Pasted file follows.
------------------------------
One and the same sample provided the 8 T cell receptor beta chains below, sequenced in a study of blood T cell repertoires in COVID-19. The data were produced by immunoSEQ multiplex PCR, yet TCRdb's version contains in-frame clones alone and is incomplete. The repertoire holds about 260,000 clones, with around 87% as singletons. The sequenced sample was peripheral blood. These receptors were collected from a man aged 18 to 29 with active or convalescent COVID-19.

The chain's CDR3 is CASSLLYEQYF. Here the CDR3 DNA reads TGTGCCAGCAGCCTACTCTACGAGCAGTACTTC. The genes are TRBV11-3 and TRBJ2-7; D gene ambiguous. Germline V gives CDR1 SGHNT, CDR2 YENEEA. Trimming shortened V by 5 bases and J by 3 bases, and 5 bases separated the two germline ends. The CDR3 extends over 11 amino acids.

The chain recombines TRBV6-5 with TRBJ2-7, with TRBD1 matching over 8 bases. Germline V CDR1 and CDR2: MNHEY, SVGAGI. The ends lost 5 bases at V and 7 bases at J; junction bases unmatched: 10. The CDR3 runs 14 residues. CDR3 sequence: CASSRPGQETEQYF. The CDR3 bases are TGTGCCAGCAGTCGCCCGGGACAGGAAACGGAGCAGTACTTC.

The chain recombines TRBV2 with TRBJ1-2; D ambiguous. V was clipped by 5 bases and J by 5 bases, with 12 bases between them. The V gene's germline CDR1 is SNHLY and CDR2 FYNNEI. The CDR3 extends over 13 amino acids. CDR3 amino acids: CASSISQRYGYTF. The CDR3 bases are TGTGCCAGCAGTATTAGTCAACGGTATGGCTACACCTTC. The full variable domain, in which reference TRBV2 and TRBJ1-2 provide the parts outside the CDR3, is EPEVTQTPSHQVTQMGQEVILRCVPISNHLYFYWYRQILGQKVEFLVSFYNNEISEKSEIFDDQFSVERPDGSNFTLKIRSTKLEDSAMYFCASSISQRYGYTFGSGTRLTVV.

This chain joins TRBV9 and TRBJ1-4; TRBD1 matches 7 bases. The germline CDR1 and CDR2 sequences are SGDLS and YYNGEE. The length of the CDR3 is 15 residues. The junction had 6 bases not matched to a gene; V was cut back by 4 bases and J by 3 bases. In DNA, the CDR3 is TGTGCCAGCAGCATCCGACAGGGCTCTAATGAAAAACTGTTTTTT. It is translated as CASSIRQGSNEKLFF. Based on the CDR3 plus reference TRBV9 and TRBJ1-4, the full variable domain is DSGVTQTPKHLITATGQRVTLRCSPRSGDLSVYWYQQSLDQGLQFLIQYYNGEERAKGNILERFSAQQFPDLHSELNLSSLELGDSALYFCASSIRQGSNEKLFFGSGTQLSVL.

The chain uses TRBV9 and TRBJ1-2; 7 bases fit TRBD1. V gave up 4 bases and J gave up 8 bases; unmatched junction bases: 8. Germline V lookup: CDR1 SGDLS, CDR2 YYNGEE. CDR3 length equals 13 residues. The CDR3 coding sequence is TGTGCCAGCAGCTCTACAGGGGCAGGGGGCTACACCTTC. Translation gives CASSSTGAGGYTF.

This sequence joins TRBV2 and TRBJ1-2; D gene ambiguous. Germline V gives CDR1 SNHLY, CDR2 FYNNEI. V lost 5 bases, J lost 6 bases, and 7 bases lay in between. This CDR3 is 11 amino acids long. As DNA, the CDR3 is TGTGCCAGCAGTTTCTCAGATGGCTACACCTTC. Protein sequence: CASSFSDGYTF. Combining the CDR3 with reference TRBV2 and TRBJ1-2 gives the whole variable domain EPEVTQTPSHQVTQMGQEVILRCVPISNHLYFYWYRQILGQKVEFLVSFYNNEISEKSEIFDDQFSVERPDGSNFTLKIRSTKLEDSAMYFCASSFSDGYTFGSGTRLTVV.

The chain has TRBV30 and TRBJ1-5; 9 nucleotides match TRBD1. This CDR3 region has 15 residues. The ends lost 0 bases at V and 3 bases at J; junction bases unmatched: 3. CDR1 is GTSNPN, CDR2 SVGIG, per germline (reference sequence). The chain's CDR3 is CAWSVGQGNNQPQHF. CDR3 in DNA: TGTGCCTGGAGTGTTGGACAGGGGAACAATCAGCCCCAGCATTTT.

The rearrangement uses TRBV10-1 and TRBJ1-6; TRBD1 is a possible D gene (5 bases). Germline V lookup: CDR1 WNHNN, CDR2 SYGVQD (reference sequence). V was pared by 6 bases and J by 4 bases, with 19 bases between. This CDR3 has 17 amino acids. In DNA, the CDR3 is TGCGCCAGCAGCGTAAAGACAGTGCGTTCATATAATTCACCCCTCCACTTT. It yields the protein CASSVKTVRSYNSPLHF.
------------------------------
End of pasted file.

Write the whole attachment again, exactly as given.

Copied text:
One and the same sample provided the 8 T cell receptor beta chains below, sequenced in a study of blood T cell repertoires in COVID-19. The data were produced by immunoSEQ multiplex PCR, yet TCRdb's version contains in-frame clones alone and is incomplete. The repertoire holds about 260,000 clones, with around 87% as singletons. The sequenced sample was peripheral blood. These receptors were collected from a man aged 18 to 29 with active or convalescent COVID-19.

The chain's CDR3 is CASSLLYEQYF. Here the CDR3 DNA reads TGTGCCAGCAGCCTACTCTACGAGCAGTACTTC. The genes are TRBV11-3 and TRBJ2-7; D gene ambiguous. Germline V gives CDR1 SGHNT, CDR2 YENEEA. Trimming shortened V by 5 bases and J by 3 bases, and 5 bases separated the two germline ends. The CDR3 extends over 11 amino acids.

The chain recombines TRBV6-5 with TRBJ2-7, with TRBD1 matching over 8 bases. Germline V CDR1 and CDR2: MNHEY, SVGAGI. The ends lost 5 bases at V and 7 bases at J; junction bases unmatched: 10. The CDR3 runs 14 residues. CDR3 sequence: CASSRPGQETEQYF. The CDR3 bases are TGTGCCAGCAGTCGCCCGGGACAGGAAACGGAGCAGTACTTC.

The chain recombines TRBV2 with TRBJ1-2; D ambiguous. V was clipped by 5 bases and J by 5 bases, with 12 bases between them. The V gene's germline CDR1 is SNHLY and CDR2 FYNNEI. The CDR3 extends over 13 amino acids. CDR3 amino acids: CASSISQRYGYTF. The CDR3 bases are TGTGCCAGCAGTATTAGTCAACGGTATGGCTACACCTTC. The full variable domain, in which reference TRBV2 and TRBJ1-2 provide the parts outside the CDR3, is EPEVTQTPSHQVTQMGQEVILRCVPISNHLYFYWYRQILGQKVEFLVSFYNNEISEKSEIFDDQFSVERPDGSNFTLKIRSTKLEDSAMYFCASSISQRYGYTFGSGTRLTVV.

This chain joins TRBV9 and TRBJ1-4; TRBD1 matches 7 bases. The germline CDR1 and CDR2 sequences are SGDLS and YYNGEE. The length of the CDR3 is 15 residues. The junction had 6 bases not matched to a gene; V was cut back by 4 bases and J by 3 bases. In DNA, the CDR3 is TGTGCCAGCAGCATCCGACAGGGCTCTAATGAAAAACTGTTTTTT. It is translated as CASSIRQGSNEKLFF. Based on the CDR3 plus reference TRBV9 and TRBJ1-4, the full variable domain is DSGVTQTPKHLITATGQRVTLRCSPRSGDLSVYWYQQSLDQGLQFLIQYYNGEERAKGNILERFSAQQFPDLHSELNLSSLELGDSALYFCASSIRQGSNEKLFFGSGTQLSVL.

The chain uses TRBV9 and TRBJ1-2; 7 bases fit TRBD1. V gave up 4 bases and J gave up 8 bases; unmatched junction bases: 8. Germline V lookup: CDR1 SGDLS, CDR2 YYNGEE. CDR3 length equals 13 residues. The CDR3 coding sequence is TGTGCCAGCAGCTCTACAGGGGCAGGGGGCTACACCTTC. Translation gives CASSSTGAGGYTF.

This sequence joins TRBV2 and TRBJ1-2; D gene ambiguous. Germline V gives CDR1 SNHLY, CDR2 FYNNEI. V lost 5 bases, J lost 6 bases, and 7 bases lay in between. This CDR3 is 11 amino acids long. As DNA, the CDR3 is TGTGCCAGCAGTTTCTCAGATGGCTACACCTTC. Protein sequence: CASSFSDGYTF. Combining the CDR3 with reference TRBV2 and TRBJ1-2 gives the whole variable domain EPEVTQTPSHQVTQMGQEVILRCVPISNHLYFYWYRQILGQKVEFLVSFYNNEISEKSEIFDDQFSVERPDGSNFTLKIRSTKLEDSAMYFCASSFSDGYTFGSGTRLTVV.

The chain has TRBV30 and TRBJ1-5; 9 nucleotides match TRBD1. This CDR3 region has 15 residues. The ends lost 0 bases at V and 3 bases at J; junction bases unmatched: 3. CDR1 is GTSNPN, CDR2 SVGIG, per germline (reference sequence). The chain's CDR3 is CAWSVGQGNNQPQHF. CDR3 in DNA: TGTGCCTGGAGTGTTGGACAGGGGAACAATCAGCCCCAGCATTTT.

The rearrangement uses TRBV10-1 and TRBJ1-6; TRBD1 is a possible D gene (5 bases). Germline V lookup: CDR1 WNHNN, CDR2 SYGVQD (reference sequence). V was pared by 6 bases and J by 4 bases, with 19 bases between. This CDR3 has 17 amino acids. In DNA, the CDR3 is TGCGCCAGCAGCGTAAAGACAGTGCGTTCATATAATTCACCCCTCCACTTT. It yields the protein CASSVKTVRSYNSPLHF.